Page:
And now, Words and Their Stories, from VOA Learning English.
English borrows from many other languages. And today we talk about a word that comes from German – doppelgänger.
The word “doppelgänger” comes from German folklore. The online dictionary Merriam-Webster describes the old story. All living creatures have a spirit who is invisible but exactly the same as the living person. But just because you can’t see them, doppelgängers are not ghosts. They are sometimes described as “the spiritual opposite or negative of their human counterpart.”
Even though the word comes from spiritual folklore, we use it in a very real way. When two people look very similar, we can call them doppelgängers.
English has other expressions that have a similar meaning. If someone looks like someone else, you can call them a look-alike, spitting image or mirror image.
Let’s hear two friends use some of these expressions.
A: Were you at the airport yesterday?
B: No. I haven’t been to the airport in over a year.
A: Are you sure about that?
B: I think I would know if I were at the airport. Why do you ask?
A: Well, if you weren’t there, then I ran into your doppelgänger. She was a mirror image of you!
B: Wow, I’ve heard about doppelgängers. But I didn’t think I really had a look-alike out there in the world.
A: Well, you do. And they are on their way to Costa Rica.
B: I wish I could trade places with my doppelgänger!
If you know someone who looks exactly like another person, you can also call them a dead ringer.
Experts say this expression comes from American horse racing, and usage began in the late 19th century.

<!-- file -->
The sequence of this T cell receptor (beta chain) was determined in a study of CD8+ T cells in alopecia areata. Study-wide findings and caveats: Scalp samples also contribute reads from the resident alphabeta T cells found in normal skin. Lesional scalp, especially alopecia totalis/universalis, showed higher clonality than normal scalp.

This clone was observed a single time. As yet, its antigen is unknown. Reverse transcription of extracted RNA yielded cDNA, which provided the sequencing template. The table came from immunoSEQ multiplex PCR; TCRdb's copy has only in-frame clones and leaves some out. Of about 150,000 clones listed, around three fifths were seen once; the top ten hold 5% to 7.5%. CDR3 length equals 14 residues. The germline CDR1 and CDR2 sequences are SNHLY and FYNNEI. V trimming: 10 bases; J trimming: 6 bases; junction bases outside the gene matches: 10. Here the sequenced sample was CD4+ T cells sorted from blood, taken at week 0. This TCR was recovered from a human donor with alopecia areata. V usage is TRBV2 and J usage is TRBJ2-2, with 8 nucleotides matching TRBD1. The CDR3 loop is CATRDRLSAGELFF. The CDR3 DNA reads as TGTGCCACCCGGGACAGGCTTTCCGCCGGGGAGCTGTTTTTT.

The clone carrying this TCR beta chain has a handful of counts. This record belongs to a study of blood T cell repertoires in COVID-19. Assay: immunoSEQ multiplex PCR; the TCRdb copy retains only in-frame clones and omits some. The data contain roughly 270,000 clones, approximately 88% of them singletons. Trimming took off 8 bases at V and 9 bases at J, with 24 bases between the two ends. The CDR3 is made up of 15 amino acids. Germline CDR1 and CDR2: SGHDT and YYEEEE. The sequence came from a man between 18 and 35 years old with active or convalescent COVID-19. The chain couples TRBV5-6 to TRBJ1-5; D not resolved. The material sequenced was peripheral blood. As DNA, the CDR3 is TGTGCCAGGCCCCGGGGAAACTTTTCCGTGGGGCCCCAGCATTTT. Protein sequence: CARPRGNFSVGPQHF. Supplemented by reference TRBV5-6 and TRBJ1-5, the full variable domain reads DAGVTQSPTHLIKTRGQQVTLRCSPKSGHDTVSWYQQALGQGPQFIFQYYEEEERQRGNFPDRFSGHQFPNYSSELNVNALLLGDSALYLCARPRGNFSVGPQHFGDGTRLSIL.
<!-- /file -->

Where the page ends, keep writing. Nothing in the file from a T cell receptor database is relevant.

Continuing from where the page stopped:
Sometimes, racehorse owners would race a horse under a false name and pedigree. They did this to trick people who bet money on race results. These horses were called “ringers.”
Here is how to use this expression in a sentence: My best friend in college is a dead ringer for George Clooney. When we’re out in public, he gets asked for his autograph all the time.
In the expression “dead ringer,” the word “dead” does not mean lifeless. In this case, it means exact or precise. It is a way to add emphasis, or highlight something. For example, if I am sure that my friend is right about something, I can say she is dead right. We can also say someone is “dead wrong” if they are most certainly wrong.
The next time you want to describe two people who look the same, you can choose any of these expressions.
And that’s all the time we have for this Words and Their Stories. Until next time …
I’m Anna Matteo.
Anna Matteo wrote this lesson for VOA Learning English.
Words in This Story
folklore – n. customs, beliefs, stories, and sayings of a people handed down from generation to generation
spirit – n. a force within a human being thought to give the body life, energy, and power
invisible – adj. incapable by nature of being seen: not perceptible by vision
ghost – n. the soul of a dead person believed to be an inhabitant of the unseen world or to appear to the living in bodily likeness
negative – adj. extending or measured in a direction opposite to one chosen as positive
counterpart – n. one remarkably similar to another: a thing that fits another perfectly
pedigree – n. lineage or line of ancestors of a person or animal: purity of breed recorded by an ancestral line
precise – adj. exactly or sharply defined or stated
emphasis – n. the act or fact of giving stress to a word or syllable when speaking: special attention or importance given to something
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